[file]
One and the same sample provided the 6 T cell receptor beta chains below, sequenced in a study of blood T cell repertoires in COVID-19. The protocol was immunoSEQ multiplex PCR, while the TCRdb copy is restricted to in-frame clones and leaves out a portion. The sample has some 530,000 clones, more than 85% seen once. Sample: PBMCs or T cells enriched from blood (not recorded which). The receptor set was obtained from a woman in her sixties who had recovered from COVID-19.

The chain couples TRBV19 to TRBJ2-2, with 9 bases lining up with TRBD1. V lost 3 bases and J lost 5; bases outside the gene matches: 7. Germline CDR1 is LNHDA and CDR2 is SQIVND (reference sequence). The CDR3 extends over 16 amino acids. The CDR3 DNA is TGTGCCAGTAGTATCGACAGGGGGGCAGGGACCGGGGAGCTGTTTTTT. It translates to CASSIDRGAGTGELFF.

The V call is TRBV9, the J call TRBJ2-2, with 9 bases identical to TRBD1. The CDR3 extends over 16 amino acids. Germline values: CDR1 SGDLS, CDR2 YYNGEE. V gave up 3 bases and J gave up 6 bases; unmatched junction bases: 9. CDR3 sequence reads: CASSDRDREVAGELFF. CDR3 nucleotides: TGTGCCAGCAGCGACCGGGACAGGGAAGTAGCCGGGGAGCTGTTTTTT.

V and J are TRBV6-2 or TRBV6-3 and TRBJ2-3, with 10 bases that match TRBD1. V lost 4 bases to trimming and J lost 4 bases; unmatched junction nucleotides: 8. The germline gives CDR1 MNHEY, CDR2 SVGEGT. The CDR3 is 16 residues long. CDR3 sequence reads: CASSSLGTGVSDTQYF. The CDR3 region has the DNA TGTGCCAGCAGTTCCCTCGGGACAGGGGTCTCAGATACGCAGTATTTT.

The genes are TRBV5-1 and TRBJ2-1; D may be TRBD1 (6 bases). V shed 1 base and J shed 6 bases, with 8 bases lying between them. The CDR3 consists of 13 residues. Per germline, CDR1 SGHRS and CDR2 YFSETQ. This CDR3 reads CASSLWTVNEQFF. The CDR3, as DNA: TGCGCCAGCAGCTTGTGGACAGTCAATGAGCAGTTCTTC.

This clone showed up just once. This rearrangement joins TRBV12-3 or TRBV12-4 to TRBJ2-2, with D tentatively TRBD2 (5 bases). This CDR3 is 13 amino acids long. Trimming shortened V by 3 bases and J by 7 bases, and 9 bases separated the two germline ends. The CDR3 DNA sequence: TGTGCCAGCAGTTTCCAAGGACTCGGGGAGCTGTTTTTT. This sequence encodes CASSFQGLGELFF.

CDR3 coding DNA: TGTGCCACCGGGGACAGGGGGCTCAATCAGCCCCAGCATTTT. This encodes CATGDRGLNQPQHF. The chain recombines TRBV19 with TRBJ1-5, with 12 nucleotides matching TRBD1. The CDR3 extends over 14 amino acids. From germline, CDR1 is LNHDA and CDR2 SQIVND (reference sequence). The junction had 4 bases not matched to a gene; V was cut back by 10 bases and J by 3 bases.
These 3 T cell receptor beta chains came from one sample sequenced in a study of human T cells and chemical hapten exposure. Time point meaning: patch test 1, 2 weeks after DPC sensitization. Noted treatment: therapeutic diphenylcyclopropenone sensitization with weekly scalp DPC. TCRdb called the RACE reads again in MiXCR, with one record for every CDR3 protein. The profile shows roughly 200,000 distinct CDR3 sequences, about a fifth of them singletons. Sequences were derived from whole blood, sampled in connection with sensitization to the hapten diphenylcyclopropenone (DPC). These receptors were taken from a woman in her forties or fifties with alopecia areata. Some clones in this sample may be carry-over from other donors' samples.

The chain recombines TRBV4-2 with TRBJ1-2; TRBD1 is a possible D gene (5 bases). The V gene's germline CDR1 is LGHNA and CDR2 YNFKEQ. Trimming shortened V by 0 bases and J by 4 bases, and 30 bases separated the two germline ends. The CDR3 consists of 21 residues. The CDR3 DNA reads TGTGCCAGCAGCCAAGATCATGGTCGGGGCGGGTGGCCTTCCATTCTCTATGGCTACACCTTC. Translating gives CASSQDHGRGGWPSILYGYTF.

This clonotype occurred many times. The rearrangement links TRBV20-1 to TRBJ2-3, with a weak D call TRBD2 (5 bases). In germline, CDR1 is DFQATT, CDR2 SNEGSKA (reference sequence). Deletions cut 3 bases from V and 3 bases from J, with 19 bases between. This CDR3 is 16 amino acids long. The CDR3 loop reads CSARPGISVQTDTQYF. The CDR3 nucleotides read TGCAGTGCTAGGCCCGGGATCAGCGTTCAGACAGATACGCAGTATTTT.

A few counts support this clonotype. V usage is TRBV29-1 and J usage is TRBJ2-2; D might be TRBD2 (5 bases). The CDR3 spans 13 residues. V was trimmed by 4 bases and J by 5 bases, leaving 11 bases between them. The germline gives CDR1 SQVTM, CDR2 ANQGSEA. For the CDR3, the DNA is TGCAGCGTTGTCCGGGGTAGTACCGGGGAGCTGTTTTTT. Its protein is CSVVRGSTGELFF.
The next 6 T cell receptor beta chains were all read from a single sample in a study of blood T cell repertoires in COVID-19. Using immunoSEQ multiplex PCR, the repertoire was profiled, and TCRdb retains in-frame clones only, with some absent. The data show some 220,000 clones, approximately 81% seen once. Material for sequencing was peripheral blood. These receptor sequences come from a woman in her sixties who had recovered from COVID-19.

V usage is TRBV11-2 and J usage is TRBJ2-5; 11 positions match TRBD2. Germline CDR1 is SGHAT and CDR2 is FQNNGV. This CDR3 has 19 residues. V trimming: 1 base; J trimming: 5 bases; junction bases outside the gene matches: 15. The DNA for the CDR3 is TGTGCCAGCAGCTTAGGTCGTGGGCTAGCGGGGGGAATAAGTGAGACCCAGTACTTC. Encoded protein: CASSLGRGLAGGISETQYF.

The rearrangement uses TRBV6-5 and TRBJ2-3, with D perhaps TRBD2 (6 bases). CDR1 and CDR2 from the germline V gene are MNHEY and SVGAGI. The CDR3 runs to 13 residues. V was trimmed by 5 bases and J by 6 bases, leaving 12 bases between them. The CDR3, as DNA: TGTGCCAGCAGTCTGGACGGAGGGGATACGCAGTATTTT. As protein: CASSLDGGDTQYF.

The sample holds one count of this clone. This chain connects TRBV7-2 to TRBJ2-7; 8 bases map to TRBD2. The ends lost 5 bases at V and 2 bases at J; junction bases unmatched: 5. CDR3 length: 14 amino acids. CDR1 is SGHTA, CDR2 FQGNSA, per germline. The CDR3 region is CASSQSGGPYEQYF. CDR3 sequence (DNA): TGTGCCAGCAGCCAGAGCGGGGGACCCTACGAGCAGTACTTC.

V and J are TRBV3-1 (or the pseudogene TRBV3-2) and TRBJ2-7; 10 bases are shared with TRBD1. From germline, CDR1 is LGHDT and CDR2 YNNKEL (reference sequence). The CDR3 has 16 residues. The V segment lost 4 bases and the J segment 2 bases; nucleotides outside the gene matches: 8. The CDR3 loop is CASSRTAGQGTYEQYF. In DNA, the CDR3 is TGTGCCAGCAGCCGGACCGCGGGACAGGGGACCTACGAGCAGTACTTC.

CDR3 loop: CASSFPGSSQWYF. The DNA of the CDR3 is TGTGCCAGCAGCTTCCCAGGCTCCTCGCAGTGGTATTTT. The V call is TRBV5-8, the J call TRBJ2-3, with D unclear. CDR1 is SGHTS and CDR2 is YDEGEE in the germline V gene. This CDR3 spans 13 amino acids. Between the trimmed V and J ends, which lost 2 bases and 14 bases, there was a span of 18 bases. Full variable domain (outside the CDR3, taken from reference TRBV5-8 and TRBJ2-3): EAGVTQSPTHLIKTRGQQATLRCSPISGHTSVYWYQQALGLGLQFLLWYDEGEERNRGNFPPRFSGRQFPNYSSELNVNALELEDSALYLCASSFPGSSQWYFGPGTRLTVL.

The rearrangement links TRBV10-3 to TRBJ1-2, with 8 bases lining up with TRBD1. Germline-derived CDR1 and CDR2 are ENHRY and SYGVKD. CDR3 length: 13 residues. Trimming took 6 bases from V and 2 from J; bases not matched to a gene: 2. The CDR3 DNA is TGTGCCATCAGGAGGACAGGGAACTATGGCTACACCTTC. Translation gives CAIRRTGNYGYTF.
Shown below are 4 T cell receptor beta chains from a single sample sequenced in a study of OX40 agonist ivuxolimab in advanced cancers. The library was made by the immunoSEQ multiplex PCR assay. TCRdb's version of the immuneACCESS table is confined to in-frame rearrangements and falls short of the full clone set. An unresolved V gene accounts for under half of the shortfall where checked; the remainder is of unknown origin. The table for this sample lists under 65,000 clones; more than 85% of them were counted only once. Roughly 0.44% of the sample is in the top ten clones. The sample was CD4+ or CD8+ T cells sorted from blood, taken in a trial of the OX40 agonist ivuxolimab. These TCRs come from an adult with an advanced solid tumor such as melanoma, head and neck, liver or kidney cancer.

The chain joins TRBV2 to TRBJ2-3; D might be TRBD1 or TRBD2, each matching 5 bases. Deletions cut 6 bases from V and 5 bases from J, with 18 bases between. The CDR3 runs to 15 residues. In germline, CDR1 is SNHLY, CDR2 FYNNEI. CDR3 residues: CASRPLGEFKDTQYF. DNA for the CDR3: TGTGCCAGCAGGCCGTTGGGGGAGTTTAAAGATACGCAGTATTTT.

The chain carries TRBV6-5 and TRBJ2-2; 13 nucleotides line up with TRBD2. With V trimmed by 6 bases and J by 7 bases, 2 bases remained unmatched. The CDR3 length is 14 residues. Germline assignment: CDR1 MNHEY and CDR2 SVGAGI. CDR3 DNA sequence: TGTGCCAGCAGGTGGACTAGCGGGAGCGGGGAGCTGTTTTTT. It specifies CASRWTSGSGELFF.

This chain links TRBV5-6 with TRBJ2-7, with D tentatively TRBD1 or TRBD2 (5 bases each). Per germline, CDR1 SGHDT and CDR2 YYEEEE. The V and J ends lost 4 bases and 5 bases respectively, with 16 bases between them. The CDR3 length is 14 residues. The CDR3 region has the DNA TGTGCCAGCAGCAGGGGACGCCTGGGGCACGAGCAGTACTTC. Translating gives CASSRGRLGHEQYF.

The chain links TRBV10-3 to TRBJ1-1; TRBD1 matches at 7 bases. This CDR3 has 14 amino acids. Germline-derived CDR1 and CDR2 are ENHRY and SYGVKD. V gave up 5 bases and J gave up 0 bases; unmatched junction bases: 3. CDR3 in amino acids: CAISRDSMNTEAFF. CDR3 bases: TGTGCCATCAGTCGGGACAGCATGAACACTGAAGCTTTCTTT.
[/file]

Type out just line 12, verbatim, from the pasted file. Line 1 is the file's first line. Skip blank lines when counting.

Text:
The next 6 T cell receptor beta chains were all read from a single sample in a study of blood T cell repertoires in COVID-19. Using immunoSEQ multiplex PCR, the repertoire was profiled, and TCRdb retains in-frame clones only, with some absent. The data show some 220,000 clones, approximately 81% seen once. Material for sequencing was peripheral blood. These receptor sequences come from a woman in her sixties who had recovered from COVID-19.